In an ideal world, I’d be able to write and publish an absolutely brilliant novel once a month, every month.
At this point, I can’t. I may never be able to.
But I have been looking at my individual processes, trying to tweak them and so speed up the entire process, and possibly gain more quality as a result.
For me, the road to publishing has many steps, including:
–Write the first draft. I can draft pretty quickly. I’ve been working on spending more time with my butt in the chair, fingers on the keyboard, writing more.
–Make the first draft not broke. Any draft I finish–be it a short story or a novel–is broken when I first finish it. I must go through the entire thing and fix stuff. For example, possibly a character changed careers mid-book (as what happened in the last novel.) Or maybe I started writing the book and thought the main character was a certain age, only to discover she wasn’t. Etc.
The “make it not broke” step takes time because I’m figuring stuff out. I spend a lot of time listening to my inner writer, to hear what she’s actually trying to say. Then making sure that gets down on the page.
–Read the story out loud. My ear always catches things my eye misses.
–I send this less broken draft to first readers. I am so lucky. I have some brilliant first readers. Then I get to incorporate their comments.
Incorporating reader comments is the step I’ve been working on most recently.
I figured out that one of the reasons I kept stopping or getting stuck while incorporating reader comments was because I was constantly moving from critical voice to creative voice, then back and forth again. This was also why I found it tiring, as well as tedious.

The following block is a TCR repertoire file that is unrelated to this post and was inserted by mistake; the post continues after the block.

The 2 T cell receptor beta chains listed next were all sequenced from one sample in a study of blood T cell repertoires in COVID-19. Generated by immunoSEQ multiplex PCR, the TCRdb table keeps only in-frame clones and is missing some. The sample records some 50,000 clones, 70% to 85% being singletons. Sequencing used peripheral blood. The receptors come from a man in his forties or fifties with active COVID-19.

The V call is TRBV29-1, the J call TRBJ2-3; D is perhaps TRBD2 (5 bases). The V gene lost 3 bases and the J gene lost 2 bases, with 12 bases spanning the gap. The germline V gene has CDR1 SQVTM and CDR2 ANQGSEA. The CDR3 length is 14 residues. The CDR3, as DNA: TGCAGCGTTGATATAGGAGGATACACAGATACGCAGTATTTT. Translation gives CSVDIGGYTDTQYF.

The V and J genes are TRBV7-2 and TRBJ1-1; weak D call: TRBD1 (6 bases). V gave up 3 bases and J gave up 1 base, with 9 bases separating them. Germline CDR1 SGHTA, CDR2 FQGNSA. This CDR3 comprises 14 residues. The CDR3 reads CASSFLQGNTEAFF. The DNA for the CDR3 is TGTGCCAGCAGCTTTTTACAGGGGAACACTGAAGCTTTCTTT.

So I’ve made some changes. I have two laptops. One is the production machine that I use for publishing, designing covers, as well as email. The other is my writing machine. There’s no internet on the writing machine. No games. The only thing I ever use that machine to do is write.
I now keep the critical, reader-comment manuscripts on my production machine, while I keep the actual text on my writing machine. That way, I’m encouraging the creative process. When I turn away from the production machine, I know it’s time to be creative, time to write.
That split has helped a lot. Made the switching back and forth easier. It also made it much easier to step back and let the inner writer do what she needed to do.
Another thing I did while incorporating the latest set of comments was to question myself every time I stopped. Did a lot of checking in with myself.
Why was I stopping? What was it that was causing me to stop? Had I slipped out of the fun, creative voice too far? Was I afraid of something? Or did I just really need a break?
The replies were interesting. Sometimes I honestly needed a break. I needed to think, or I needed to walk away from the keyboard for a while.
Sometimes, I’d stopped because I’d lost the “fun train”, as it were. I was getting too critical. I needed to pull back, find out what I love about this, then start again.
The fear was the most interesting. I refuse to stay afraid, though. Fear is the thing that will get me to walk out of the room, then walk right back in again. I refuse to stop writing because of fear. I think it’s stupid.
Doesn’t stop me from being afraid sometimes. I just have to make sure that I’m going to keep going, regardless.
So instead of taking a week to incorporate reader comments, I managed to do it in about three days. Mind you, those were three days of solid work. Lots of hours. And lots of new words. Added 15% more to the manuscript.
When I was working full time, I didn’t feel the need to get efficient this way. Writing full time, I’m more conscious of where all my writing time goes.
And now, back to the writing…